One more important figure, a connective thread between Final Chapter and Part II, emerges. Crusading Rob Dier (E. Erich Anderson), older brother to Part II victim Sandra Dier (Marta Kober), is camping around Crystal Lake, determined to avenge his sister’s demise and slay Jason once and for all.
Before Jason kills anybody too major, the twins and the party animals commence to raging. Which leads to perhaps one of the great performative tour de forces on Crispin Glover’s terrifically oddball resume. First, he seduces Tina with a spastic dance to Lion’s “Love Is A Lie.” Glover is the only actor circa 1984 who would have gotten down with this kind of panache. Later, Glover’s Jimmy has an unfortunate tandem encounter with a corkscrew and a machete, both at the hands of Jason, in a moment that somehow marries a terrific jump scare with a laugh.
Things ramp up in a hurry when Jason preys upon the Jarvis team and the partiers. Surprising, memorable murders — edited efficiently by Joel Goodman and Daniel Loewenthal — and unique set pieces employing the cunning and ingenuity of young Tommy make the ensuing proceedings a rollicking good time. The script, credited to Barney Cohen and Bruce Hidemi Sakow, is loaded with crass, crude, concisely illustrated caricatured “types” for its adults. In some movies, that could prove distracting, but here, it’s a perfect way to engage the audience without letting us feel entirely guilty that most of the mischief makers here are doomed to become chum for a mad slasher.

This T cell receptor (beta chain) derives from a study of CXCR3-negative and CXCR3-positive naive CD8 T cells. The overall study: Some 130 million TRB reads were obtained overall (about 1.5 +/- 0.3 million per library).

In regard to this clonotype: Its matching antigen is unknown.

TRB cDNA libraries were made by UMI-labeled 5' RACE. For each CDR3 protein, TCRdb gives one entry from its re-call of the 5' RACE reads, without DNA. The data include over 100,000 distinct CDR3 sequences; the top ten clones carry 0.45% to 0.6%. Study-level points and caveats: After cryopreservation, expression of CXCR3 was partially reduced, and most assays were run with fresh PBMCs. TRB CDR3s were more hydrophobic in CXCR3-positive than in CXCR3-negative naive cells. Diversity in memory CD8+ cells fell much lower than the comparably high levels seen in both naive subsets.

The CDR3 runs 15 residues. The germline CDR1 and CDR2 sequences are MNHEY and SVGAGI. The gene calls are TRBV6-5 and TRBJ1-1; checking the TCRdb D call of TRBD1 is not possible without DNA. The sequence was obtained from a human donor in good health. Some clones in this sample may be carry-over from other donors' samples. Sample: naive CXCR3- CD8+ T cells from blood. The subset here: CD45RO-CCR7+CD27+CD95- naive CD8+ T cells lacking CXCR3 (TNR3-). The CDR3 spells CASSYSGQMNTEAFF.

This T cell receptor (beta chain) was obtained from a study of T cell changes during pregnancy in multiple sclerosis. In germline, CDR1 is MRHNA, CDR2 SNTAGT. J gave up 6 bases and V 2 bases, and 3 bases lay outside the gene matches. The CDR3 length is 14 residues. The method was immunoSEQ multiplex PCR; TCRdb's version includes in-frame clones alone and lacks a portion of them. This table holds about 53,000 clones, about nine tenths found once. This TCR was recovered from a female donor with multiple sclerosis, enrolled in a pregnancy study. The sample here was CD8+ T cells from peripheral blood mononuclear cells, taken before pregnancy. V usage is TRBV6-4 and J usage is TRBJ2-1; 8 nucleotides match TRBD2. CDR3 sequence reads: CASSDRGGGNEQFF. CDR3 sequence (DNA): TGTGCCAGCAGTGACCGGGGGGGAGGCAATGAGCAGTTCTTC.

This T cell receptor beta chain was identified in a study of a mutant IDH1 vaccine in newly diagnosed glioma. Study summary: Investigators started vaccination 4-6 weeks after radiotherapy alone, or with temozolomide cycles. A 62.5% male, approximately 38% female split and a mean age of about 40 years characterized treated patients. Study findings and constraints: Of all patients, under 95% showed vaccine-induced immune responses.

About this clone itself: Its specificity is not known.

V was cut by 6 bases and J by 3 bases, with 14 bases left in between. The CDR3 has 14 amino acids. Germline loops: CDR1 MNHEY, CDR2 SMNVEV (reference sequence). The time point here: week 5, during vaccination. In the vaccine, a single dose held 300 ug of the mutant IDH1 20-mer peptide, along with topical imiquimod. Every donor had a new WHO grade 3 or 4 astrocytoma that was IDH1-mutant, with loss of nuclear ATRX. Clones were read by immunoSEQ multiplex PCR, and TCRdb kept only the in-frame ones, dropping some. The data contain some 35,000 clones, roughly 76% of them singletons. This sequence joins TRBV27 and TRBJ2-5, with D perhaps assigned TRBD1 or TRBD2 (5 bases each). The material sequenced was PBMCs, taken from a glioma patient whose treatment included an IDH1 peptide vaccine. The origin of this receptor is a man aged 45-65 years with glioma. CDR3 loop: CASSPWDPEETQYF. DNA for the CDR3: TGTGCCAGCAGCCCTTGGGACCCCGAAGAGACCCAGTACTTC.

The two earnest, well-intentioned Jarvis kids are clearly most deserving of survival, and Feldman and Beck are appealingly charismatic here. Feldman, already a star in the making with a credit in Gremlins later that year and a key role in The Goonies (1985) on the horizon, brings a refreshing gravitas and complexity to the role of Tommy, an artistic pre-teen shut-in who, once pushed too far, undergoes a dark climactic turn.
Grisly makeup maestro Tom Savini returns to the franchise after his striking initial work in the original Friday the 13th. Savini, a combat photographer during Vietnam, famously channeled his brutal wartime experience towards cultivating a new level of realism in horror, starting with George A. Romero’s vampire chiller Martin in 1978. Savini supplies some terrific gore work in Final Chapter, including Tommy’s menagerie of pro-quality masks, a reprisal of his notorious throat-stabbing gag from the original movie, a potpourri of graphic hand injuries, and a great treatment of Jason’s marred visage.
“That’s all this movie is… just mindless, bloody violence… It’s really sick,” Roger Ebert bemoaned in a now-infamously scathing Siskel And Ebert At The Movies review. “It’s just a mayhem film… The film is literally about stabbing,” Gene Siskel concurred. They’re not wrong. But where they err in their analysis is in decrying its messaging. Friday the 13th: The Final Chapter, operates as a hyper-efficient, happily puerile excursion into the realm of blood and guts. And it’s one of the best of its era in this department. There is no subtextual missive, no intellectual reflection on the creative bloody punishments Jason doles out on his cheerfully sex-mad victims. It’s all surface and style. Luckily for us, the movie makes that surface and style shine like few other slashers ever.